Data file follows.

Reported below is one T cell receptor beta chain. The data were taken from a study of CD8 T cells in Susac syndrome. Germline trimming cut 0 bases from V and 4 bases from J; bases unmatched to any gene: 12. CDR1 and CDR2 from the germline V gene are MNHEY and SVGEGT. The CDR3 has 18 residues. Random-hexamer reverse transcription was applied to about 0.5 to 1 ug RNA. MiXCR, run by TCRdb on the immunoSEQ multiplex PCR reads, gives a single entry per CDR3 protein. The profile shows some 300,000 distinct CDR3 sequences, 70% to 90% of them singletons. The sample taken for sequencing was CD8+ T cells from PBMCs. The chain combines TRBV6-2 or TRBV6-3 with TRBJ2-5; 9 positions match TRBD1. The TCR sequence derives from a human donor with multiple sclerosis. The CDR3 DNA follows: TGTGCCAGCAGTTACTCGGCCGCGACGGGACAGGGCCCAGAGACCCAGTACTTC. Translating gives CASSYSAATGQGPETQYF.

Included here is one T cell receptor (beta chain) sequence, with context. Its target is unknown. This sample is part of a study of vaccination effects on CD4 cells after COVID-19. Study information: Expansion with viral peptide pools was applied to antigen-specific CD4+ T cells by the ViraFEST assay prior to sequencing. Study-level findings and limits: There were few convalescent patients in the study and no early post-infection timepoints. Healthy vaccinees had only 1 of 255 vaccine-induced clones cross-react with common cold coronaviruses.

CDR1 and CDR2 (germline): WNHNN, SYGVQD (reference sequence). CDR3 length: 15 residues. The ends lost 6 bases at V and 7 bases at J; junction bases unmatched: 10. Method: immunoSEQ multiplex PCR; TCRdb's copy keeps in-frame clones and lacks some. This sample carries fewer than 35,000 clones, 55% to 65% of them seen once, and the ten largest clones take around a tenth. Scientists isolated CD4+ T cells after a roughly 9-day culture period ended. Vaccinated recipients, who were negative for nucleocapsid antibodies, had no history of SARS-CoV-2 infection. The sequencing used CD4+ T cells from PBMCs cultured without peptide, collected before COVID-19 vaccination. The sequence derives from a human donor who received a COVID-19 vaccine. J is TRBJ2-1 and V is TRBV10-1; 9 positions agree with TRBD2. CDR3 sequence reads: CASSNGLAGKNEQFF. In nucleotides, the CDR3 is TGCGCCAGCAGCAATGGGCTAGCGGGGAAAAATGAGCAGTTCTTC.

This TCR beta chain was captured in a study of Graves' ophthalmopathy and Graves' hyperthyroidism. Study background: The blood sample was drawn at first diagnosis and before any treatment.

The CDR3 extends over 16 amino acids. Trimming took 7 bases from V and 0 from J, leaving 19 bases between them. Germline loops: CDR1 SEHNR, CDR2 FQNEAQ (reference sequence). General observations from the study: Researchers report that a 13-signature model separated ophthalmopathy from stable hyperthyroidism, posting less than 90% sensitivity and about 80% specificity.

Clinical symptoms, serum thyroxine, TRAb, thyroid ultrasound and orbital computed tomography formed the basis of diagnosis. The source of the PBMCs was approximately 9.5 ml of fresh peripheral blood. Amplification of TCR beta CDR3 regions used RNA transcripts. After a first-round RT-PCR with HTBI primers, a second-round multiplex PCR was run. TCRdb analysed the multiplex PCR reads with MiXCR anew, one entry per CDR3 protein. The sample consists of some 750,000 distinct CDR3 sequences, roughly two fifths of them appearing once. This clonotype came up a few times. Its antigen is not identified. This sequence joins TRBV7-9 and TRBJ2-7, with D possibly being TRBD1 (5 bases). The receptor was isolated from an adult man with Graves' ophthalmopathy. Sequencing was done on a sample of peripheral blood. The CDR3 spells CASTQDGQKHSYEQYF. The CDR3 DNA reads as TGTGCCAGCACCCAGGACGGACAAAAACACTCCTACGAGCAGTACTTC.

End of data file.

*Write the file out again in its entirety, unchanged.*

Reported below is one T cell receptor beta chain. The data were taken from a study of CD8 T cells in Susac syndrome. Germline trimming cut 0 bases from V and 4 bases from J; bases unmatched to any gene: 12. CDR1 and CDR2 from the germline V gene are MNHEY and SVGEGT. The CDR3 has 18 residues. Random-hexamer reverse transcription was applied to about 0.5 to 1 ug RNA. MiXCR, run by TCRdb on the immunoSEQ multiplex PCR reads, gives a single entry per CDR3 protein. The profile shows some 300,000 distinct CDR3 sequences, 70% to 90% of them singletons. The sample taken for sequencing was CD8+ T cells from PBMCs. The chain combines TRBV6-2 or TRBV6-3 with TRBJ2-5; 9 positions match TRBD1. The TCR sequence derives from a human donor with multiple sclerosis. The CDR3 DNA follows: TGTGCCAGCAGTTACTCGGCCGCGACGGGACAGGGCCCAGAGACCCAGTACTTC. Translating gives CASSYSAATGQGPETQYF.

Included here is one T cell receptor (beta chain) sequence, with context. Its target is unknown. This sample is part of a study of vaccination effects on CD4 cells after COVID-19. Study information: Expansion with viral peptide pools was applied to antigen-specific CD4+ T cells by the ViraFEST assay prior to sequencing. Study-level findings and limits: There were few convalescent patients in the study and no early post-infection timepoints. Healthy vaccinees had only 1 of 255 vaccine-induced clones cross-react with common cold coronaviruses.

CDR1 and CDR2 (germline): WNHNN, SYGVQD (reference sequence). CDR3 length: 15 residues. The ends lost 6 bases at V and 7 bases at J; junction bases unmatched: 10. Method: immunoSEQ multiplex PCR; TCRdb's copy keeps in-frame clones and lacks some. This sample carries fewer than 35,000 clones, 55% to 65% of them seen once, and the ten largest clones take around a tenth. Scientists isolated CD4+ T cells after a roughly 9-day culture period ended. Vaccinated recipients, who were negative for nucleocapsid antibodies, had no history of SARS-CoV-2 infection. The sequencing used CD4+ T cells from PBMCs cultured without peptide, collected before COVID-19 vaccination. The sequence derives from a human donor who received a COVID-19 vaccine. J is TRBJ2-1 and V is TRBV10-1; 9 positions agree with TRBD2. CDR3 sequence reads: CASSNGLAGKNEQFF. In nucleotides, the CDR3 is TGCGCCAGCAGCAATGGGCTAGCGGGGAAAAATGAGCAGTTCTTC.

This TCR beta chain was captured in a study of Graves' ophthalmopathy and Graves' hyperthyroidism. Study background: The blood sample was drawn at first diagnosis and before any treatment.

The CDR3 extends over 16 amino acids. Trimming took 7 bases from V and 0 from J, leaving 19 bases between them. Germline loops: CDR1 SEHNR, CDR2 FQNEAQ (reference sequence). General observations from the study: Researchers report that a 13-signature model separated ophthalmopathy from stable hyperthyroidism, posting less than 90% sensitivity and about 80% specificity.

Clinical symptoms, serum thyroxine, TRAb, thyroid ultrasound and orbital computed tomography formed the basis of diagnosis. The source of the PBMCs was approximately 9.5 ml of fresh peripheral blood. Amplification of TCR beta CDR3 regions used RNA transcripts. After a first-round RT-PCR with HTBI primers, a second-round multiplex PCR was run. TCRdb analysed the multiplex PCR reads with MiXCR anew, one entry per CDR3 protein. The sample consists of some 750,000 distinct CDR3 sequences, roughly two fifths of them appearing once. This clonotype came up a few times. Its antigen is not identified. This sequence joins TRBV7-9 and TRBJ2-7, with D possibly being TRBD1 (5 bases). The receptor was isolated from an adult man with Graves' ophthalmopathy. Sequencing was done on a sample of peripheral blood. The CDR3 spells CASTQDGQKHSYEQYF. The CDR3 DNA reads as TGTGCCAGCACCCAGGACGGACAAAAACACTCCTACGAGCAGTACTTC.